That said, at least with a glass carboy you can seal the secondary. You can;t really seal a bucket no matter how hard you try. It is always 02 permeable. Not only that, but fruit flies can and will find a way inside a bucket. The bucket seal won't stop them. Apparently it is the larvae that can get in under the bucket lid.


.... no Yellowhammer brewing???  :-\

Seriously, reading that list just made me thirsty for a beer. Might have to go pull a tap.  ;)

Next year!  We'll mount a campaign.  And expect free samples afterwards.

Free samples are already available to everyone on the forum - 2 oz only. AHA membership card gets you a full pour!  :D

Ingredients / Re: Maris Otter in a Belgian Dark Strong
« on: June 30, 2011, 03:19:13 PM »
That said, just looked over your recipe and there are a few things I would change. Definitely lower the crystal down. You want some chewy crystal malt but you also want the beer to attenuate to a lower gravity (what belgian's call "digestable"). I'd use some sugar in there for sure, simplify the recipe a good deal (no need for 3 different crystal malts, probably keep crystal around 5%) and consider some of the dark belgian Candi syrup - that stuff rocks. If you use that you won;t need any special B, which I don;t particularly care for anyway.

Ingredients / Re: Maris Otter in a Belgian Dark Strong
« on: June 30, 2011, 02:37:05 PM »
I personally feel that Pils is the better option but since I have never tried it I couldn't swear one way or teh other. Tripel would be  a different story.  ;)

Just to add to what the others said, plastic buckets are great for primary fermenation but you need to get them out of the bucket soon after fermentation is finished because they are not air tight and oxygen will quickly start to move in. The only beers I have lost to acetobacter (and infection that can only happen in the presence of o2) are beers I kept far too long in buckets in the primary. No way you would want to secondary beer in a plastic bucket. In fact, I don;t think the merits are that high for secondarying any beer in any vessel that you can not purge the head space with Co2.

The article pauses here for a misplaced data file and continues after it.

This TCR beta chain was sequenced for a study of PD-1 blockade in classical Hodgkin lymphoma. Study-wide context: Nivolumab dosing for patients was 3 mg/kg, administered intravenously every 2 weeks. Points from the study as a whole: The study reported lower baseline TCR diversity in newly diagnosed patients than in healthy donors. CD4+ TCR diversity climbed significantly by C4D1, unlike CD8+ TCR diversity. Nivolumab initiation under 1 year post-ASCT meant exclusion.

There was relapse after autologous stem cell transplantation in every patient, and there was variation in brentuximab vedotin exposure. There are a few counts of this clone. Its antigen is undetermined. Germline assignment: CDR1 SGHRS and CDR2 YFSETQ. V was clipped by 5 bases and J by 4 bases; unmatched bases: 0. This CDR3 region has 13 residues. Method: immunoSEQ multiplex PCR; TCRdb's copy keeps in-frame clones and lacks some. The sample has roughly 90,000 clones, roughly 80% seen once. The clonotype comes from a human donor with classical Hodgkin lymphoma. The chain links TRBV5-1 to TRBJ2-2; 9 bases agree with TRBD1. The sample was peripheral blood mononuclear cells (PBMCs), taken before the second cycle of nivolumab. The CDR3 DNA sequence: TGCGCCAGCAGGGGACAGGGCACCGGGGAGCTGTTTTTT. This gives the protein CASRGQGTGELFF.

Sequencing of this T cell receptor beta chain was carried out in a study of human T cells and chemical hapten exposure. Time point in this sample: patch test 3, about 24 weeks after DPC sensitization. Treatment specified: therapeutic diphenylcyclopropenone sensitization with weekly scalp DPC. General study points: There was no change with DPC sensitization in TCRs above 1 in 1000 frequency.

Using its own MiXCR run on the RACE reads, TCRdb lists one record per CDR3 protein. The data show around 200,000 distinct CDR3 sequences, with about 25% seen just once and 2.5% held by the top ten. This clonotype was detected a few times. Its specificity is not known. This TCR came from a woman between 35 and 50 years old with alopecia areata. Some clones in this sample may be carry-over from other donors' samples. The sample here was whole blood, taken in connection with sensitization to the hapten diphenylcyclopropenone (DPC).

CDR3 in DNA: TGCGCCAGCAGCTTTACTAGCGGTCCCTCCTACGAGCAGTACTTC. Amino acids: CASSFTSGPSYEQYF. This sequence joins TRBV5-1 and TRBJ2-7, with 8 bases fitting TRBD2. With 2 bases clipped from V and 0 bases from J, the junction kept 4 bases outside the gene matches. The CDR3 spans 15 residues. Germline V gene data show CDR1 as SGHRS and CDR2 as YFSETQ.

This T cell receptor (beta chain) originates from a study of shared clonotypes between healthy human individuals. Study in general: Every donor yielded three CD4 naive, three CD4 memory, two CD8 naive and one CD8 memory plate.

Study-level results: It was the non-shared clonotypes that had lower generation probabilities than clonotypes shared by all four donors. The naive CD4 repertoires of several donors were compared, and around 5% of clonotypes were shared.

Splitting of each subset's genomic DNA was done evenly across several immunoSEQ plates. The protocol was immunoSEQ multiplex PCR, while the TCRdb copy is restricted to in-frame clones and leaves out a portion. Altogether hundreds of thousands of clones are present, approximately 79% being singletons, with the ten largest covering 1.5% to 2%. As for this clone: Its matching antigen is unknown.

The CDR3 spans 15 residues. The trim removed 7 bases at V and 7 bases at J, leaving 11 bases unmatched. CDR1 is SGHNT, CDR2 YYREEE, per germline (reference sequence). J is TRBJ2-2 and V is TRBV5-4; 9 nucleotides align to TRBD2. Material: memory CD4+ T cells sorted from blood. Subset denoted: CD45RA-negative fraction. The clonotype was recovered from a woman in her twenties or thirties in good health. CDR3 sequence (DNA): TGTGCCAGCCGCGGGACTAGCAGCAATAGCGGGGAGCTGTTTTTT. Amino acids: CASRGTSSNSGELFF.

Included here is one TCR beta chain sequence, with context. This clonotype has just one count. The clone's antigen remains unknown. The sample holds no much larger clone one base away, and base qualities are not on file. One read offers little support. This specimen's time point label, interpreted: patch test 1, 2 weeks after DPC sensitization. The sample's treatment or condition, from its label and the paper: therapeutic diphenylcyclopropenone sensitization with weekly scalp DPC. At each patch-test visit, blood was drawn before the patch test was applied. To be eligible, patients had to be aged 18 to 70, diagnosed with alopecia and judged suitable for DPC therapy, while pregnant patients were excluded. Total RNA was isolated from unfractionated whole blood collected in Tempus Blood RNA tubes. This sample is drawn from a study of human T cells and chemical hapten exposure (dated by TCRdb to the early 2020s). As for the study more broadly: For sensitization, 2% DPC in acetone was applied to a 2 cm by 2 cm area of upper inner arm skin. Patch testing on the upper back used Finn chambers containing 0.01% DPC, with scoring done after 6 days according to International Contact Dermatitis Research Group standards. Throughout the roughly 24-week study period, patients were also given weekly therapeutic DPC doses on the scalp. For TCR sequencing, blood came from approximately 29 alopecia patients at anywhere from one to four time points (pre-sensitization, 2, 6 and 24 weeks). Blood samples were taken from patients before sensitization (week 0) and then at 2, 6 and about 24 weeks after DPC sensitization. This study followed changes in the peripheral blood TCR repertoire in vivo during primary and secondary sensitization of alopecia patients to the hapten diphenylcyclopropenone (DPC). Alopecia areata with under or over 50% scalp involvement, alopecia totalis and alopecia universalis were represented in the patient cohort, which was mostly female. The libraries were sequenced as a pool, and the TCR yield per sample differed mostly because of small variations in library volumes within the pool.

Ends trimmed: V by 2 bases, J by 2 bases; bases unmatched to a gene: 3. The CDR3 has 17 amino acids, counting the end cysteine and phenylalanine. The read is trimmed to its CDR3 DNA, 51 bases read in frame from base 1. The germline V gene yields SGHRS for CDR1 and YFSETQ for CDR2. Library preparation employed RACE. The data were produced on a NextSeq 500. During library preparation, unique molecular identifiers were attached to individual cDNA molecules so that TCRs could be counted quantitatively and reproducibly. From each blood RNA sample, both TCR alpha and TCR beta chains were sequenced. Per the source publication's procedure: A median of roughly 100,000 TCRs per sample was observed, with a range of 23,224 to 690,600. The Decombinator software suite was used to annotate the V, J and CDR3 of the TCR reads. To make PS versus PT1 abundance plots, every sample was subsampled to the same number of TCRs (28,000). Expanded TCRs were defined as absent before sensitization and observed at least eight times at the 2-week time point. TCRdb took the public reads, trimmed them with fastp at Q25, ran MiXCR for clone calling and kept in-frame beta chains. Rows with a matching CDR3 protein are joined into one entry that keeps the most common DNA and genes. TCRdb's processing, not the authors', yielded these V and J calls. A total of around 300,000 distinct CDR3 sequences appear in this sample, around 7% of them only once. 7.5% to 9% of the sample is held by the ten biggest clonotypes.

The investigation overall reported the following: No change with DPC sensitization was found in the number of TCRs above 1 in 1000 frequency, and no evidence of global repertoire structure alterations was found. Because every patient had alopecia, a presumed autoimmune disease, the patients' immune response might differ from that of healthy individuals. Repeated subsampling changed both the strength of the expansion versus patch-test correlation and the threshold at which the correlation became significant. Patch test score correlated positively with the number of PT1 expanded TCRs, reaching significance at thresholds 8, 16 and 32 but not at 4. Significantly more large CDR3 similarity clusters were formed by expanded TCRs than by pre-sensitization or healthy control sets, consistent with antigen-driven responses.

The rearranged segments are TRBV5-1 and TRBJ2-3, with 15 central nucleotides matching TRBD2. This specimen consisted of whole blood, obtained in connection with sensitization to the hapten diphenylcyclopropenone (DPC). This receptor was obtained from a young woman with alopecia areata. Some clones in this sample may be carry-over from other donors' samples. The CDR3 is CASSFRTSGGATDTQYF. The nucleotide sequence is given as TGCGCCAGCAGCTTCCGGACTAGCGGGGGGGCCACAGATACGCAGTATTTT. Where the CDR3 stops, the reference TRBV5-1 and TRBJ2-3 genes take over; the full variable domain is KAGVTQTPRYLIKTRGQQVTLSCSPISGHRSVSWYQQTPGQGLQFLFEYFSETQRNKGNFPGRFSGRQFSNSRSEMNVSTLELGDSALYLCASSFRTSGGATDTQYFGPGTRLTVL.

In your case, you might consider bottling this beer ASAP. It may actually be fine to wait until the weekend, but I would not let it sit around much longer than this (assuming the fermentation is complete.)

Congrats on your first beer!

.... no Yellowhammer brewing???  :-\

Seriously, reading that list just made me thirsty for a beer. Might have to go pull a tap.  ;)

Equipment and Software / Re: 1 inch full port ball valves
« on: June 30, 2011, 07:42:00 AM »
It's illegal to self distribute in Alabama. Not that I would have time to do the distribution anyway.

Yeast and Fermentation / Re: Should I pitch again??
« on: June 30, 2011, 06:21:40 AM »
If you wanna ferment at 62-64 its best to start the yeast out at that temp rather than lowering the temp during fermentation. Some strains can tend to throw diacetyl if forcefully cooled. It can also tend to stall or slow fermentation. I wouldn't lower it much lower than 66 once you have visual confirmation of fermentation.

FWIW I have started US-05 out as low as 56 degrees. It will ferment at cooler temps.

Yeast and Fermentation / Re: Such a thing as over-pitching?
« on: June 29, 2011, 07:54:51 PM »
The real problem with over pitching comes usually from pitching slurry that has large amounts of dead cells and/or trub, which can cause problems in the finished beer (as in pitching directly on a yeast cake). Of course, over pithcing can also change the character of the beer as well, especially on the styles mentioned by Tom.

General Homebrew Discussion / Re: Beer from concentrate?
« on: June 29, 2011, 07:39:24 PM »
Re: Bigger fermenter argument. You can get a 7 gallon bucket for pretty darn cheap and they have their pros over a carboy. Granted, they have their cons too - but decidedly less IMO. I was one of the most stubborn SoBs out there to give up my carboys. I've switched now entirely to Better Bottles and Buckets or stainless. No more glass for me.